updated 10/22/2004 9:53:02 AM ET 2004-10-22T13:53:02

Trump Hotels and Casino Resorts, Donald Trump's troubled casino business, is to file for Chapter 11 bankruptcy protection after reaching agreement with bondholders to recapitalize debt.

The plan will significantly ease Trump Hotel's $1.8 billion in bond debt and appears to end months of protracted negotiations between bondholders, financiers and the company. The plan calls for about $400 million in debt reduction with a reduced interest rate of 8.5 percent, representing savings in annual interest of $98 million.

The company will also have a $500 million credit line secured by a lien on the company's assets.

Mr. Trump said: “We now have the capacity to significantly expand the Trump brand into the ever-evolving gaming industry. I anticipate THCR achieving the same level of success as my other business and real estate endeavors.”

Trump Hotels announced in August that it would seek bankruptcy protection in connection with a refinancing plan with DLJ, the private equity arm of CSFB. However, that deal fell through in September, along with a crucial $400 million cash infusion from DLJ.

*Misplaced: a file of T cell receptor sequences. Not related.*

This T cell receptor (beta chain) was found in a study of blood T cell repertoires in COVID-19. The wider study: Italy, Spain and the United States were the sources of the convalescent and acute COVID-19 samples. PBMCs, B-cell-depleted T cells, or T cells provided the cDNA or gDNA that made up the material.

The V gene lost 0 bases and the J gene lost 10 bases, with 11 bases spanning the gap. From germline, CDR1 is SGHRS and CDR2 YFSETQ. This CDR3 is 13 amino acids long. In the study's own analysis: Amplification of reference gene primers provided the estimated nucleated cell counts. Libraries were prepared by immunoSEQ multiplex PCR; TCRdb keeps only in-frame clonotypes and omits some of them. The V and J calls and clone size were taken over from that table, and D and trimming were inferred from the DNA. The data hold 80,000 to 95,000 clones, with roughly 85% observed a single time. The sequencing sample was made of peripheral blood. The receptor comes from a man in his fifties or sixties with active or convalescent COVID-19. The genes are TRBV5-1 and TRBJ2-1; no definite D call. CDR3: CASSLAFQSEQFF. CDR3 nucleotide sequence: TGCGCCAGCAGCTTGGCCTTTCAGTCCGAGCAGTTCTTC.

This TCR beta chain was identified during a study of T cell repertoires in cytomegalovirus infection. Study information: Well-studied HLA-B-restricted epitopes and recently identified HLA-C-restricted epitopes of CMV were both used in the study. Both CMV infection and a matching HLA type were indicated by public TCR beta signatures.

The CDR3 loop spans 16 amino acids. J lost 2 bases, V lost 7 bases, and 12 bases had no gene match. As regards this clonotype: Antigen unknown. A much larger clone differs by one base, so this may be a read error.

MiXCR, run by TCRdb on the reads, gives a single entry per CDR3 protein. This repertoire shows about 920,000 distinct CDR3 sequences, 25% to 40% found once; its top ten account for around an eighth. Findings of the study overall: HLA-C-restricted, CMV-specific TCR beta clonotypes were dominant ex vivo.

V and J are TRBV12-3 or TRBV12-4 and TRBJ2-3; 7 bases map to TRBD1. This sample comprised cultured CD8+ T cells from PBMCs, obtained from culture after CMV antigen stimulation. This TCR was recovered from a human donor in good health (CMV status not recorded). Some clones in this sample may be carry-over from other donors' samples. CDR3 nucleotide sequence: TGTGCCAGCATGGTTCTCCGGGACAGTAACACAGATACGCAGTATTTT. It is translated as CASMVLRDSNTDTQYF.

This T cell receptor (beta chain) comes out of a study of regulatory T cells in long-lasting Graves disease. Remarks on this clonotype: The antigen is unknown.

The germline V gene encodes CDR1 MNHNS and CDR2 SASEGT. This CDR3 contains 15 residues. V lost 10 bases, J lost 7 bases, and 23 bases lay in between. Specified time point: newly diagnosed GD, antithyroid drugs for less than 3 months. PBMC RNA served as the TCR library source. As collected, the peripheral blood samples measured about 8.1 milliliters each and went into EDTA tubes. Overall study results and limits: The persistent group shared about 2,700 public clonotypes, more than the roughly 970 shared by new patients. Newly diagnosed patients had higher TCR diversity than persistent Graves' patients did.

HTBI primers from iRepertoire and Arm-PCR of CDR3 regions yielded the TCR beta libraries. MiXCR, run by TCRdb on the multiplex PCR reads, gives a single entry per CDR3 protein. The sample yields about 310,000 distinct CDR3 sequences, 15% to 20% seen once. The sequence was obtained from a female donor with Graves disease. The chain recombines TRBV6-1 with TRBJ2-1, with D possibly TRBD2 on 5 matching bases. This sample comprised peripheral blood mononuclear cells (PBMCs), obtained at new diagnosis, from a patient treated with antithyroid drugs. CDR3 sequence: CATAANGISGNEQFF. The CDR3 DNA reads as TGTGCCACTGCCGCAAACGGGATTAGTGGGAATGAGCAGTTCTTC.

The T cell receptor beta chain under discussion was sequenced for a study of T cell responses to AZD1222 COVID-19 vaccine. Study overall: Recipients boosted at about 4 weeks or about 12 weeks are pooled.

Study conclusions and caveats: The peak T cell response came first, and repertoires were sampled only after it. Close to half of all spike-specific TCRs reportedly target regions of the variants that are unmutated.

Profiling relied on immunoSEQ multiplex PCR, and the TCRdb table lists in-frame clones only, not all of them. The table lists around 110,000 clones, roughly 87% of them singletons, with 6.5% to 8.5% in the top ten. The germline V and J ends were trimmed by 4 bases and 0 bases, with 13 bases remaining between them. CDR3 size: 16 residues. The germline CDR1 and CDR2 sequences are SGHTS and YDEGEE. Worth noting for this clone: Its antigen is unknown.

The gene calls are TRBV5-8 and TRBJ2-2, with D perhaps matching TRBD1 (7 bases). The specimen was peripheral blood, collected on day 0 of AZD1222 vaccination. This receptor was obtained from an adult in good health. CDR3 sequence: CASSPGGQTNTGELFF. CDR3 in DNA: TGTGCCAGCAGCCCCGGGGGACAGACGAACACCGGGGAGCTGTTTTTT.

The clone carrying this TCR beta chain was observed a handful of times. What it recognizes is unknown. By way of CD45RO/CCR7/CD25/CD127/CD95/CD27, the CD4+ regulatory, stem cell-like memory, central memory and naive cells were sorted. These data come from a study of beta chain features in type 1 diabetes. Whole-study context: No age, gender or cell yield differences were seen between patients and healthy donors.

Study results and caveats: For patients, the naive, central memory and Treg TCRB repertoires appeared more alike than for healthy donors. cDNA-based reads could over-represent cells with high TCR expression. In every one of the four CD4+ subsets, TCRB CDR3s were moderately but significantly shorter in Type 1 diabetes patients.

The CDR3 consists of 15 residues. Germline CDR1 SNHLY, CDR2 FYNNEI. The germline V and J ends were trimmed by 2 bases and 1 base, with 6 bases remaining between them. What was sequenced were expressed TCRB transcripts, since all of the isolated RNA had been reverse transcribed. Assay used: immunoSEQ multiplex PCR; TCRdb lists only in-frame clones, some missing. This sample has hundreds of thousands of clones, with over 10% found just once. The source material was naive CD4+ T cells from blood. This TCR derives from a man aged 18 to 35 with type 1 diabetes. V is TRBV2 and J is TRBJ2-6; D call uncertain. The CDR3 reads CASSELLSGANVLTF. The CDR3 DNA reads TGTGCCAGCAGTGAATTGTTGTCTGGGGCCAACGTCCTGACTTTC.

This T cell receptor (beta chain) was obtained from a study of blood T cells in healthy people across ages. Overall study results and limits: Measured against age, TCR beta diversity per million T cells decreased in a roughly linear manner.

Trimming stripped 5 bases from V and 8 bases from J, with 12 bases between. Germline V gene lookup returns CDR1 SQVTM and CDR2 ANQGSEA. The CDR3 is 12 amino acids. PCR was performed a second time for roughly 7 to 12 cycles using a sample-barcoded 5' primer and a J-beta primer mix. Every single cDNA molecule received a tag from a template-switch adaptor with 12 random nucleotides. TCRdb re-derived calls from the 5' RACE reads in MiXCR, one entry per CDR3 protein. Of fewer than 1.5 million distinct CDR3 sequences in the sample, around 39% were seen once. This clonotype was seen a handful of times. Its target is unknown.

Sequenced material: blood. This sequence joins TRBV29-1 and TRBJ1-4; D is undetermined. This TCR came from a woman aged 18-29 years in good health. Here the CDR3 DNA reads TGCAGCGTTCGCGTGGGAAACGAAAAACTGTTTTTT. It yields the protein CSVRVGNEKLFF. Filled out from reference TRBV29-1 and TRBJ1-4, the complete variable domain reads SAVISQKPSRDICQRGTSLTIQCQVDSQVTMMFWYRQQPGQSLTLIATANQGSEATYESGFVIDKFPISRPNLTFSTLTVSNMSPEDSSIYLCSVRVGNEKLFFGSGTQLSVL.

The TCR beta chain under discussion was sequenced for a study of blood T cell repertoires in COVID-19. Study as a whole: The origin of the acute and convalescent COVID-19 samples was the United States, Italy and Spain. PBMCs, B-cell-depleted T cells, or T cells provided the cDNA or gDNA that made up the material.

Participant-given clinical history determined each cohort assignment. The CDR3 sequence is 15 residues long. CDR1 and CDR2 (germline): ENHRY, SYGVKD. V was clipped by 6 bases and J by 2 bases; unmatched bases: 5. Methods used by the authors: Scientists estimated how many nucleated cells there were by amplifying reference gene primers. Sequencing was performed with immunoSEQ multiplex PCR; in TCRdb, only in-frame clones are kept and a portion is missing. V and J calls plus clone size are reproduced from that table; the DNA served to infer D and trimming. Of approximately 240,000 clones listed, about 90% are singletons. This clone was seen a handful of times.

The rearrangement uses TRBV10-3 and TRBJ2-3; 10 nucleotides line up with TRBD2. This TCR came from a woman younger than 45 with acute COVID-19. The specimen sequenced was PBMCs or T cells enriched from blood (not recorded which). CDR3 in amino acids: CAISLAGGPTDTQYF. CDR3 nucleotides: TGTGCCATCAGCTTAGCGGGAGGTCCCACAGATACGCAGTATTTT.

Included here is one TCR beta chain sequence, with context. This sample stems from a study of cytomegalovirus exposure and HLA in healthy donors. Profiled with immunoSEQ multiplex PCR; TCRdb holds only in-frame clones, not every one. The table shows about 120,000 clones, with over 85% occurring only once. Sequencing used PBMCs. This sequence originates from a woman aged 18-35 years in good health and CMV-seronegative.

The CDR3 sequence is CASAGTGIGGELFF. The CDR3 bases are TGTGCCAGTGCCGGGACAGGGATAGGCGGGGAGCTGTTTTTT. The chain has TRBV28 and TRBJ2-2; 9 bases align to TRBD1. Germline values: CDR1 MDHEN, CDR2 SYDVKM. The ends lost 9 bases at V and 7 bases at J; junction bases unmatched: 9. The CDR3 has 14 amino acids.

With the lifeline from DLJ no longer available, Mr. Trump said he would meet bondholders for another round of talks and that he was also considering privatizing the company.

Scott Butera, vice-president, said Trump Hotels would take the new pre-negotiated plan to bankruptcy court in late November. The company expects to emerge from Chapter 11 in 60-90 days.

The agreement has been approved by a majority of bondholders, some of whom had balked at previous plans that would have entailed swapping some of their bonds for equity, or for debt with a lower market value.

When asked why bondholders had finally come to an agreement, Mr. Butera said they “saw how good this company was” and that they were “excited about teaming up with Mr. Trump.”

Mr. Trump will remain the company's chairman and chief executive and will invest $71.4 million into the recapitalized company. He will still be the largest individual shareholder of Trump Hotels with a 27 percent stake.

Under terms of the agreement, holders of Trump Atlantic City and Trump Casino Holdings notes would exchange their $1.8 billion in debt for about $74 million in cash, $395 million of common stock and $1.25 billion in new debt with an interest rate of 8.5 percent and a 10-year maturity.

Trump Hotels said it expected the recapitalization to fund renovation and expansion of its properties, which include the Trump Taj Mahal, Trump Plaza and Trump Marina in Atlantic City, New Jersey, as well as possible development in other markets.

© The Financial Times Ltd 2013. "FT" and "Financial Times" are trademarks of the Financial Times.


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